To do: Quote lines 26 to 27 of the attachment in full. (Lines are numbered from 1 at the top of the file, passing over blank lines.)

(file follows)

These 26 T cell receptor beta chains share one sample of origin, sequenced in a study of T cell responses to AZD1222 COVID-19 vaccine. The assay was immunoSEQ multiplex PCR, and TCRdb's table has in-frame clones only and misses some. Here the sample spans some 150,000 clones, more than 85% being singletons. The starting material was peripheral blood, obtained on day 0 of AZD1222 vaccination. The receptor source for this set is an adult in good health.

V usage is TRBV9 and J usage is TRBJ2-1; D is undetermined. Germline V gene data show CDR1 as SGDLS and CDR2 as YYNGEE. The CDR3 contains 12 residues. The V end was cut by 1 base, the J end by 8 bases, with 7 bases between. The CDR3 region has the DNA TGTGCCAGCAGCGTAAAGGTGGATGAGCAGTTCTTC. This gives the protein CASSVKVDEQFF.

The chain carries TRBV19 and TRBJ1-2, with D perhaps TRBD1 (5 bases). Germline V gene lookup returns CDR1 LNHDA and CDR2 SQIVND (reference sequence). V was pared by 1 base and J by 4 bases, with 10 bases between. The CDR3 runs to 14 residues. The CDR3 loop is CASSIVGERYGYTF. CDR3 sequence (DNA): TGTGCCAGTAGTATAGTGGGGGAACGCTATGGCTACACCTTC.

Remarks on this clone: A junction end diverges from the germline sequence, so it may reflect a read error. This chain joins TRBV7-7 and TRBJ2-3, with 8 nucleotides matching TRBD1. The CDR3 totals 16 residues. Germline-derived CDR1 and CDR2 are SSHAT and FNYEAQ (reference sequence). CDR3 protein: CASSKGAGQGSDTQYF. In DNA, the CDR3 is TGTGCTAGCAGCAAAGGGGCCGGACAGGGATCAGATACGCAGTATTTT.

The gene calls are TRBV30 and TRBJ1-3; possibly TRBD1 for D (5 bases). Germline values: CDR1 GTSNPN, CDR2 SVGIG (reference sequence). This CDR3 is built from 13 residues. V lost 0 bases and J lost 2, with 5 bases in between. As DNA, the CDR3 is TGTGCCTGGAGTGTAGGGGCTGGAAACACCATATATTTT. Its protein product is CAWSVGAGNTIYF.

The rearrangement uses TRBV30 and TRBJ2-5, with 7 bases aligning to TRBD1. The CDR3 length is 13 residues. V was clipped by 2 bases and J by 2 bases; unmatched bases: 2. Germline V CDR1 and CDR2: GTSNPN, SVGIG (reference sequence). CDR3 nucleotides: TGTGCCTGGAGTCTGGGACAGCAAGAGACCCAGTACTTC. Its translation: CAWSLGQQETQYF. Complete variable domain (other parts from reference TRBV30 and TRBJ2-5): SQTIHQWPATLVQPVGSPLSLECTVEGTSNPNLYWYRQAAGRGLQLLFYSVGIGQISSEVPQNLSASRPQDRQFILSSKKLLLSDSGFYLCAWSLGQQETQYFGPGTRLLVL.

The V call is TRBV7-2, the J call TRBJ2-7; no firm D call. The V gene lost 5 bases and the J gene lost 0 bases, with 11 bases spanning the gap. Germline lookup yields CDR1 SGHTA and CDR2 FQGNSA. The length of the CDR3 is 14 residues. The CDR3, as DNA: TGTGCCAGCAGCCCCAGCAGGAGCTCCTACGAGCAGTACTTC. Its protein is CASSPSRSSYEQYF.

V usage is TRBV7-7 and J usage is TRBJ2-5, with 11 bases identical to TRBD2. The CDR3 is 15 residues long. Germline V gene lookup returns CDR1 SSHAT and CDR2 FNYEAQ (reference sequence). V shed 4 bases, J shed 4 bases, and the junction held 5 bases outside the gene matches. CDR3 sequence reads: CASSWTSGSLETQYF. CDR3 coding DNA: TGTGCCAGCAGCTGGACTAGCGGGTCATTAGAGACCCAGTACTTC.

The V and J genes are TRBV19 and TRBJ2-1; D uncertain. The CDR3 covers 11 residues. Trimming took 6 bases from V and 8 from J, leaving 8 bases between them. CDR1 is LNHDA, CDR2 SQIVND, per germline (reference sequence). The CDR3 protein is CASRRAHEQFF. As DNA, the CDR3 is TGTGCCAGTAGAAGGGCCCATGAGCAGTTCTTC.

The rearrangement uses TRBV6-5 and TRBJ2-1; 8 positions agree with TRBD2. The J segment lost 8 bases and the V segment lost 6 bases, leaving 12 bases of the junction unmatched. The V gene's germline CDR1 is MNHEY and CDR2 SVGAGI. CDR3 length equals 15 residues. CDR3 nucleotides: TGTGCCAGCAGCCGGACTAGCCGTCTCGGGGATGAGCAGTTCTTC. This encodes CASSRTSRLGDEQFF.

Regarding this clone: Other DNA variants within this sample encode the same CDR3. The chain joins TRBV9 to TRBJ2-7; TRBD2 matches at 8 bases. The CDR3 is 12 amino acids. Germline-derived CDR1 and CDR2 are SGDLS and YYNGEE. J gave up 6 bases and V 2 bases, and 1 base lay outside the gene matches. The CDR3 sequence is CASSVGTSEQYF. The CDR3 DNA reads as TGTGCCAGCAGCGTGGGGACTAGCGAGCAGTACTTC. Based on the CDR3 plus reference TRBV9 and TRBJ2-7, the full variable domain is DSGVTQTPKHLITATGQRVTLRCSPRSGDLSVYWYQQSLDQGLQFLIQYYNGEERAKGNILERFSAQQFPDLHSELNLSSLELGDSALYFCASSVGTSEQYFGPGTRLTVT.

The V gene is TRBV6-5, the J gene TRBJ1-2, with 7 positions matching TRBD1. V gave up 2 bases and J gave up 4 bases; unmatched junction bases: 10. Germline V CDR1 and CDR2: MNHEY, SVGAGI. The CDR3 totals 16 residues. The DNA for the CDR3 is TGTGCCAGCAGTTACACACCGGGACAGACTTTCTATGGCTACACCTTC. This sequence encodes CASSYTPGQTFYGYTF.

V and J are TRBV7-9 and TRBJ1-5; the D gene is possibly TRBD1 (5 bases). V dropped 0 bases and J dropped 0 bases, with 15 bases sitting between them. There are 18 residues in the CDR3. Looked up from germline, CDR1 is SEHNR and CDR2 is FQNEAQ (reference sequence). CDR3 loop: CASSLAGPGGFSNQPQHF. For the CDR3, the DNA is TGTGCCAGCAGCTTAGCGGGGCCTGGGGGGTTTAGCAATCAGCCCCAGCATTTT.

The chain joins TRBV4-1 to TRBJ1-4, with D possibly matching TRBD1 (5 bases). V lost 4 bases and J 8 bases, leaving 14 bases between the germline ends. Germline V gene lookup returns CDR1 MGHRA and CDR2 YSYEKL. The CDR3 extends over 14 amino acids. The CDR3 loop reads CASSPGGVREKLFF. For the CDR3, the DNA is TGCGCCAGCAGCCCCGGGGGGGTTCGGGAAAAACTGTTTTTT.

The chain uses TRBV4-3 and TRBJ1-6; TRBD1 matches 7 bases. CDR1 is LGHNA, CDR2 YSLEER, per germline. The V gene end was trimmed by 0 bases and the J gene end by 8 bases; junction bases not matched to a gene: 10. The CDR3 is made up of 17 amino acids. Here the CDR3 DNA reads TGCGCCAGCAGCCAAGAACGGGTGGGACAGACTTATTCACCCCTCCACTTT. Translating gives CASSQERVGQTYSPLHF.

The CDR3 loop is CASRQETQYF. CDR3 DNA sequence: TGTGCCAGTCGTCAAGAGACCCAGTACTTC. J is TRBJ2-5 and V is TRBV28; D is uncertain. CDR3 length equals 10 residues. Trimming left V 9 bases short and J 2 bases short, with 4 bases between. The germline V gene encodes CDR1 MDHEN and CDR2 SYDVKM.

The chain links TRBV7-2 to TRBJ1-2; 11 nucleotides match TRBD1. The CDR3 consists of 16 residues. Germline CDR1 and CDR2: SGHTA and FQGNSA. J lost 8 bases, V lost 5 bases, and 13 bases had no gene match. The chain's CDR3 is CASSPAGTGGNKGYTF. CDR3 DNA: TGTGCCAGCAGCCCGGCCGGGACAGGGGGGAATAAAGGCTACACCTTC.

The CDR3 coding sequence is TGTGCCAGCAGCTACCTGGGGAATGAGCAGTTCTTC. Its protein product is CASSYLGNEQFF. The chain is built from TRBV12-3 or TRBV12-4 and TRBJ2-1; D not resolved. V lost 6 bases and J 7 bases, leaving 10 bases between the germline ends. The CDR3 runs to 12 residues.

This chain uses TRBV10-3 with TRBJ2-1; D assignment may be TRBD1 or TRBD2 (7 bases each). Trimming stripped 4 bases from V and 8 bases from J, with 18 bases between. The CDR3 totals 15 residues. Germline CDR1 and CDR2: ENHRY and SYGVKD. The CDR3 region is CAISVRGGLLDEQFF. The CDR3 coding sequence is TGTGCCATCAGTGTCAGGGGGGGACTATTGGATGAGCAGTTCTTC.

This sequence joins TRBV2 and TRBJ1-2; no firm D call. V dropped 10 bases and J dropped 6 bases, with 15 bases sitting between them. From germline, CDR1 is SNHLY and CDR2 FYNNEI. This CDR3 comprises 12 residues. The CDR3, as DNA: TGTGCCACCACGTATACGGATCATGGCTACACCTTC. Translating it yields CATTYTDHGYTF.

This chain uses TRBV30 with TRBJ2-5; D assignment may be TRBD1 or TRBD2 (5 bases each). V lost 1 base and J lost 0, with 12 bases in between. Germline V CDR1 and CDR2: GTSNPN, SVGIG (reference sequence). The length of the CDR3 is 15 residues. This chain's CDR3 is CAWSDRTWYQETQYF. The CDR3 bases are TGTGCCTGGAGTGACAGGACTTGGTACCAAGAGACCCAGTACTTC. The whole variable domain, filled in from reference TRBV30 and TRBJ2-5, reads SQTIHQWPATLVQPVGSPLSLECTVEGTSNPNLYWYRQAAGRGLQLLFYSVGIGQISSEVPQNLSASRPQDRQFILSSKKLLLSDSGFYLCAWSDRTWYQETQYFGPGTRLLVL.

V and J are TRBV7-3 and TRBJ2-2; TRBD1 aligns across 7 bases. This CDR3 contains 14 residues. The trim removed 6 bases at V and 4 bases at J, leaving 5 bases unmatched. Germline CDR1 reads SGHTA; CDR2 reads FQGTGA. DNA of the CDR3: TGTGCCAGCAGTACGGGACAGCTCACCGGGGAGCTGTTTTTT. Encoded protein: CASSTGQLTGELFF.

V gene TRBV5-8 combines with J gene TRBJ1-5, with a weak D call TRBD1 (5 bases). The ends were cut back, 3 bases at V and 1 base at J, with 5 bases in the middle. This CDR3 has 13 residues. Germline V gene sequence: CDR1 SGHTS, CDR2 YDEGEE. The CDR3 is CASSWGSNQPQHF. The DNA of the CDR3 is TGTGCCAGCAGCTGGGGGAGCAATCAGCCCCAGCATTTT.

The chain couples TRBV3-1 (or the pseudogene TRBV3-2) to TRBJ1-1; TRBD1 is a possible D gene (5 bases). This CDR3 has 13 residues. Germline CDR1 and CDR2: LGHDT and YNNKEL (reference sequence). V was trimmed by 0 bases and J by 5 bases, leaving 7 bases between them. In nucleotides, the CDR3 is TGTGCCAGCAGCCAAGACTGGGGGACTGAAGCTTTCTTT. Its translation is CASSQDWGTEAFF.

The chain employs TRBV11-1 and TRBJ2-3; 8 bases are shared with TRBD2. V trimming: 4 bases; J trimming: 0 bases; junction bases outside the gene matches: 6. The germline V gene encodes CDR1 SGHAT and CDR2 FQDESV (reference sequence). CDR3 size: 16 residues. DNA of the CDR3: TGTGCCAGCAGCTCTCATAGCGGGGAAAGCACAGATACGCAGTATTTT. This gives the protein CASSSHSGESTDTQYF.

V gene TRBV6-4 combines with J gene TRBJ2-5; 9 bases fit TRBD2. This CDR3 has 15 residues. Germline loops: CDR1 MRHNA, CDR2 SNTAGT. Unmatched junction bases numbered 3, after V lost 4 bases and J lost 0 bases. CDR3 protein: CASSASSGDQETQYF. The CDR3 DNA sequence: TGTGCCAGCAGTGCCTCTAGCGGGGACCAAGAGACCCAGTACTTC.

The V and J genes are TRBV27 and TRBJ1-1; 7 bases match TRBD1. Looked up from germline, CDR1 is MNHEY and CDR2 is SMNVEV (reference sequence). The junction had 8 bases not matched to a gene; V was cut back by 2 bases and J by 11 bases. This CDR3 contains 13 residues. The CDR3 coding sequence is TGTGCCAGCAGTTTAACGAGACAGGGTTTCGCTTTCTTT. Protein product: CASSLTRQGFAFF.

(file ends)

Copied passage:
V gene TRBV6-4 combines with J gene TRBJ2-5; 9 bases fit TRBD2. This CDR3 has 15 residues. Germline loops: CDR1 MRHNA, CDR2 SNTAGT. Unmatched junction bases numbered 3, after V lost 4 bases and J lost 0 bases. CDR3 protein: CASSASSGDQETQYF. The CDR3 DNA sequence: TGTGCCAGCAGTGCCTCTAGCGGGGACCAAGAGACCCAGTACTTC.

The V and J genes are TRBV27 and TRBJ1-1; 7 bases match TRBD1. Looked up from germline, CDR1 is MNHEY and CDR2 is SMNVEV (reference sequence). The junction had 8 bases not matched to a gene; V was cut back by 2 bases and J by 11 bases. This CDR3 contains 13 residues. The CDR3 coding sequence is TGTGCCAGCAGTTTAACGAGACAGGGTTTCGCTTTCTTT. Protein product: CASSLTRQGFAFF.